LAGO AGRIO, Ecuador (Reuters) - Ecuadorean farmers who accuse Chevron Corp of polluting the Amazon will appeal for more damages after a local judge ordered the U.S. company to pay them $8.6 billion, a sign the 17-year legal saga will drag on.
The indigenous farmers have decided the award is not enough and will present their case to a provincial court in the heart of the jungle region later this week.
“It’s not fair to us because the tribes have suffered a lot,” plaintiff Justino Piaguaje said of Monday’s ruling by Sucumbios provincial court. “Our families have died, and our rivers have deteriorated.”
A farmer, Piaguaje is a member of the Secoya indigenous group, which says there is a higher incidence of cancer in the Rhode-Island sized area and water supplies are polluted with oil. Chevron denies responsibility for any damage.
“We will present the appeal on Thursday,” the plaintiffs’ lead lawyer, Pablo Fajardo, told reporters. He did not reveal details of the appeal but his team had been seeking at least $27 billion and may seek to seize Chevron assets overseas.
Chevron has also vowed to keeping fighting the lawsuit and has claimed fraud on the part of the plaintiffs and their lawyers. A resolution could take years.
President Rafael Correa defended the independence of the legal process despite accusations from Chevron that his government had interfered in the case by siding with the plaintiffs.
“It was the most important judgment in the history of the country,” he told reporters, declining to say whether he agreed with the verdict.
Nicolas Zambrano, a judge at the court in the jungle town of Lago Agrio, said in his ruling on Monday that Chevron must apologize within 15 days for the contamination from oil wells dug decades ago, or face a doubling of the damages figure.
Zambrano told Reuters both sides have until Thursday to present appeals against his ruling.
Chevron, which made $19 billion in net profit last year, has no assets in Ecuador and believes it is unlikely ever to pay. It plans to block enforcement in U.S. courts.
The San Ramon, California-based company denies any health problems in the region are its fault and says it cleaned up any pollution for which it was responsible.
Chevron shares rose 1.3 percent on Monday on higher oil prices as investors shrugged off news of the court ruling. Analysts said a final verdict in the case was probably years away. The stock dipped less than 1 percent on Tuesday.
Despite disagreeing with the size of the award, some of farmers were nevertheless pleased Chevron was found guilty.
“Over and above the amount in damages, we believe that Chevron has been sanctioned. This is a hard blow to Chevron and an important step for the indigenous people of Ecuador,” Piaguaje said.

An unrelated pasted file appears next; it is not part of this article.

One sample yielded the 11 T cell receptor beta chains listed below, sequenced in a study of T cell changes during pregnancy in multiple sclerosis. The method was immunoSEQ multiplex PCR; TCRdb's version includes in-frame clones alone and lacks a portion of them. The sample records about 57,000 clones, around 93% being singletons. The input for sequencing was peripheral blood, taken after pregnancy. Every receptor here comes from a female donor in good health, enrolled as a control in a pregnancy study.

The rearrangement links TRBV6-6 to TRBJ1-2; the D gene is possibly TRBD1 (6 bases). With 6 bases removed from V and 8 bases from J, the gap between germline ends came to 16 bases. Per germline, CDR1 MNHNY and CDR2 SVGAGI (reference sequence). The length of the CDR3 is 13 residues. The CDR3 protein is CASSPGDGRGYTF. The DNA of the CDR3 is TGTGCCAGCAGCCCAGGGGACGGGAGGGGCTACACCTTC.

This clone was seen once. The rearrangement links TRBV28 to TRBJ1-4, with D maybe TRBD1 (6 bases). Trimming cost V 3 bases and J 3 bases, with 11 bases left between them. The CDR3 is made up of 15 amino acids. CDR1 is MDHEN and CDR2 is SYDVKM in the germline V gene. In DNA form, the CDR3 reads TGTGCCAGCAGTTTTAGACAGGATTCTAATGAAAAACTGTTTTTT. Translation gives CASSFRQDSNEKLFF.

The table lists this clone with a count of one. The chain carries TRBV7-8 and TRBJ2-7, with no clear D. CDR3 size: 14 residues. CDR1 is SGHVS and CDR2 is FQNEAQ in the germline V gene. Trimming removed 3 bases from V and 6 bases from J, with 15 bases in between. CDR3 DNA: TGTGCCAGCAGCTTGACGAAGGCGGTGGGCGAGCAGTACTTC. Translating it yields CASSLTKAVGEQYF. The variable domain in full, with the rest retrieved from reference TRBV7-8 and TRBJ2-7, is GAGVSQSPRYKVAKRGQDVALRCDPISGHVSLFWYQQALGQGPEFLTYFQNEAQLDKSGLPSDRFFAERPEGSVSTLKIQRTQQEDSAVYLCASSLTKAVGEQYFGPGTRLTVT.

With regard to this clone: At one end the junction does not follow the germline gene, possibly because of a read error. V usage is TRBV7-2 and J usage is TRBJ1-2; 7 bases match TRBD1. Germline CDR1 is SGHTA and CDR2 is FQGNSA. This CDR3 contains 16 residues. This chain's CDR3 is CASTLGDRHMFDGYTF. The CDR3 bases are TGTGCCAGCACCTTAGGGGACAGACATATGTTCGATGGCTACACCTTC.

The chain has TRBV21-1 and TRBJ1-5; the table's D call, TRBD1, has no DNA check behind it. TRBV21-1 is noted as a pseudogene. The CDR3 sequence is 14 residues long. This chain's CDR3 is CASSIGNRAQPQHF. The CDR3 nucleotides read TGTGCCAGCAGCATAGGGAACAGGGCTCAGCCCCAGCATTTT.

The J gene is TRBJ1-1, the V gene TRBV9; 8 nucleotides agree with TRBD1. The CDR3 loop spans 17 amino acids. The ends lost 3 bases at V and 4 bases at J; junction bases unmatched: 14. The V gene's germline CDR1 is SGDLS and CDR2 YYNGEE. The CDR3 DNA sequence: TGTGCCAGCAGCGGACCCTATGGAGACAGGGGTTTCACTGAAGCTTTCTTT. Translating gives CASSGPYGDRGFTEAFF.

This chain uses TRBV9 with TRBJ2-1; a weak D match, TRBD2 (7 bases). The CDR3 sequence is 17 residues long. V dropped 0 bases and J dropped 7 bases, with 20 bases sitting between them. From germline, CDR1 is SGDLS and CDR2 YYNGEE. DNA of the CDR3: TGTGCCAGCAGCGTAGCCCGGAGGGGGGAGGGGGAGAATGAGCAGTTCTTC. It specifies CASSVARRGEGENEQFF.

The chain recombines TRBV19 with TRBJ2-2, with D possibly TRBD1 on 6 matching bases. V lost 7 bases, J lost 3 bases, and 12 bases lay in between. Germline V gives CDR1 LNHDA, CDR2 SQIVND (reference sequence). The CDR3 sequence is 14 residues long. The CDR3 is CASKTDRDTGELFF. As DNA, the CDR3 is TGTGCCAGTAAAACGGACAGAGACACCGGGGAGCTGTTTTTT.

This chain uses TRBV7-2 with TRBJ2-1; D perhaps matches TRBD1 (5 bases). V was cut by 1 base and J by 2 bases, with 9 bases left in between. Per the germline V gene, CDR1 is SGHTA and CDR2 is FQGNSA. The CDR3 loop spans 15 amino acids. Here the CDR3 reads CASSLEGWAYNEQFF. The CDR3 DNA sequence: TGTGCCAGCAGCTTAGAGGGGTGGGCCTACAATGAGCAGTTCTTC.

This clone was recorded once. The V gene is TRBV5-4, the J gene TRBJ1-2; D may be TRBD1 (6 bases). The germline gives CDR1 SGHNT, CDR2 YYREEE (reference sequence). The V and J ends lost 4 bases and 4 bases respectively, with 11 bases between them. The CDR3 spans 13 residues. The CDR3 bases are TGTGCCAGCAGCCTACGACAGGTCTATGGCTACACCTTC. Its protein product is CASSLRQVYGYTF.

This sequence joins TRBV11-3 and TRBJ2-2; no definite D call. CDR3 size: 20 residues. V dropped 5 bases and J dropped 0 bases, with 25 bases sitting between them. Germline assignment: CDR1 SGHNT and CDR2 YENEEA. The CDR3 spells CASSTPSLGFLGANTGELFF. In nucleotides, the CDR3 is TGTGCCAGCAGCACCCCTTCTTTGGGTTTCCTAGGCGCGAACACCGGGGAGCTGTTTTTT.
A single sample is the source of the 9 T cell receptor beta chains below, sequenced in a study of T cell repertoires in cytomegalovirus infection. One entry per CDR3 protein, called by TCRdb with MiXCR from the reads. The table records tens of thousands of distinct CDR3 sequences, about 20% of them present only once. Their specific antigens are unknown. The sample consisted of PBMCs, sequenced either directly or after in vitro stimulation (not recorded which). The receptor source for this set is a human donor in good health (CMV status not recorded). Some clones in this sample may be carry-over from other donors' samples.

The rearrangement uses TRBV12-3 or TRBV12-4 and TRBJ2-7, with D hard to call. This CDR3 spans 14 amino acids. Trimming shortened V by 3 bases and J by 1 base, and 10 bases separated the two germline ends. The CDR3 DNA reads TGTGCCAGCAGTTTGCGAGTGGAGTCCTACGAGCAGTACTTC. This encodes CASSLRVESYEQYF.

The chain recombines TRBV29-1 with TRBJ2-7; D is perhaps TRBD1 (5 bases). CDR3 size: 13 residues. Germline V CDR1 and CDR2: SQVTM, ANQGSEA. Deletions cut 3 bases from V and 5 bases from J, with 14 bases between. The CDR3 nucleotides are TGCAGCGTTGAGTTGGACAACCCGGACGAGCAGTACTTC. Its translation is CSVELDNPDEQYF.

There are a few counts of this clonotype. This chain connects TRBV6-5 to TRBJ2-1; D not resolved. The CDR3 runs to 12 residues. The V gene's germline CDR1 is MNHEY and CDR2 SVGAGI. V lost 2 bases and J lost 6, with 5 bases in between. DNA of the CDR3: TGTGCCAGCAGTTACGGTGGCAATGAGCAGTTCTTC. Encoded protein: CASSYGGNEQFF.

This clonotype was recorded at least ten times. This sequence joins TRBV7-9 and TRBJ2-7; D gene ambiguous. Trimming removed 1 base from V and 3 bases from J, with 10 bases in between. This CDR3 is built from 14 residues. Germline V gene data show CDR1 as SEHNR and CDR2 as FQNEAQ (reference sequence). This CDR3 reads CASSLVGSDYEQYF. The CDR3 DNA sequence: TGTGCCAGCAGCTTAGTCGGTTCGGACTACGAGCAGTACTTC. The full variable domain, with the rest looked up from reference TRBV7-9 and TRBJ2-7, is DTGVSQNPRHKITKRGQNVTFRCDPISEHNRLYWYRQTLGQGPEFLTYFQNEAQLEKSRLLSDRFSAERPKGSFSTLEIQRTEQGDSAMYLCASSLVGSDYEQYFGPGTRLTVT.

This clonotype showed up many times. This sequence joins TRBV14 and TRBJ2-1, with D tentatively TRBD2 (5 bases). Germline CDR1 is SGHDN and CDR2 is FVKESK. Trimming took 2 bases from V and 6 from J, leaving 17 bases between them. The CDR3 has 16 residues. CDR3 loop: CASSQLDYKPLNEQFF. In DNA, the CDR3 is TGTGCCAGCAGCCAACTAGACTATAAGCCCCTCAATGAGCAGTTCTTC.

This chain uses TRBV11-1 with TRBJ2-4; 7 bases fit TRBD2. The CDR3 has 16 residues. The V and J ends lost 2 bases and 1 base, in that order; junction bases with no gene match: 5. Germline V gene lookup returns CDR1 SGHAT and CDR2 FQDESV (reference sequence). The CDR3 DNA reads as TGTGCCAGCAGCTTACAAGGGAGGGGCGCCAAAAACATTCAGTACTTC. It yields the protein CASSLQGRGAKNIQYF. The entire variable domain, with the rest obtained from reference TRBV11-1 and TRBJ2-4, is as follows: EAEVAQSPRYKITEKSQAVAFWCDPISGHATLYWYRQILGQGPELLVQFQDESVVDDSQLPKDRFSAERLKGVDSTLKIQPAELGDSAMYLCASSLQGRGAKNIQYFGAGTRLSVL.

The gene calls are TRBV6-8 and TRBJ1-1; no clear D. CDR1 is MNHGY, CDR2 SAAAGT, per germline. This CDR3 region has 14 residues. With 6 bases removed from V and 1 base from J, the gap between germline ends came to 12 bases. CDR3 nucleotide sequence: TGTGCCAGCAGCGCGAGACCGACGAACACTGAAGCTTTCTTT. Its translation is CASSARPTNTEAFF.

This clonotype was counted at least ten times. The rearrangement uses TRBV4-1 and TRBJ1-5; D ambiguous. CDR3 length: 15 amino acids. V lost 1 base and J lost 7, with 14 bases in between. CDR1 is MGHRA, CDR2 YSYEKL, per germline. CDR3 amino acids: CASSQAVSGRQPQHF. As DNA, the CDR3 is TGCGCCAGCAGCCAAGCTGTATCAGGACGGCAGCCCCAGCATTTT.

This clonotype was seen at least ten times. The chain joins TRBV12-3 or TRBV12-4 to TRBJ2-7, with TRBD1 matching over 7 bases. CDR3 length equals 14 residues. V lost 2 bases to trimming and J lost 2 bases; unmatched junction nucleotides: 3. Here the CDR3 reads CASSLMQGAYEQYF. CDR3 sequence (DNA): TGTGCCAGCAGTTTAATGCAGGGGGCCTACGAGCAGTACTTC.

Zambrano’s ruling specifies the damages should be put in a trust fund managed by an independent body. The money would not be given directly to the 40 plaintiffs representing the affected region’s Indian communities. Instead it would be used to clean up the environment and pay for healthcare.
Investors and the oil industry believe the Ecuador case could set a precedent leading to other large claims against companies around the world that have been accused of contaminating countries where they operate.
San Francisco-based Amazon Watch called the ruling unprecedented.
“It is the first time that indigenous people have sued a multinational corporation in the country where the crime was committed and won,” the environmental group said.
Piaguaje’s farm, in an area called Shushufindi, produces yucca and corn for his family to eat as well as cocoa, which he sells in the local market.
He and other plaintiffs say that Texaco, which Chevron bought in 2001, polluted their Amazon lands and water with faulty drilling practices in the 1970s and 1980s.
Texaco struck oil in Ecuador in 1967 and started pumping in 1972 as part of a consortium with the state. The company operated in Ecuador until 1990. Soon after, it turned its share of the consortium over to the Ecuadorean government.
State oil company Petroecuador has continued drilling in the area over the 20 years since Texaco pulled out.
Chevron says it cleaned up all the drilling waste pits that it was legally required to. Regardless of who is responsible, the dirt just under the surface around some former pits still has a black sheen and carries the eye-watering stench of oil.
Farmers say they cannot raise crops or livestock in these areas because of the contamination and say compensation should be higher.
“It seems very little, considering that the whole eastern part of the country is contaminated,” said Julio Jaramillo, another plaintiff. “How many people have died of cancer? The gringos pumped oil into the rivers without giving it a second thought.”
Additional reporting by Hugh Bronstein, Alexandra Valencia and Santiago Silva, Writing by Hugh Bronstein; Editing by Frank Jack Daniel, Kieran Murray, Richard Chang and Steve Orlofsky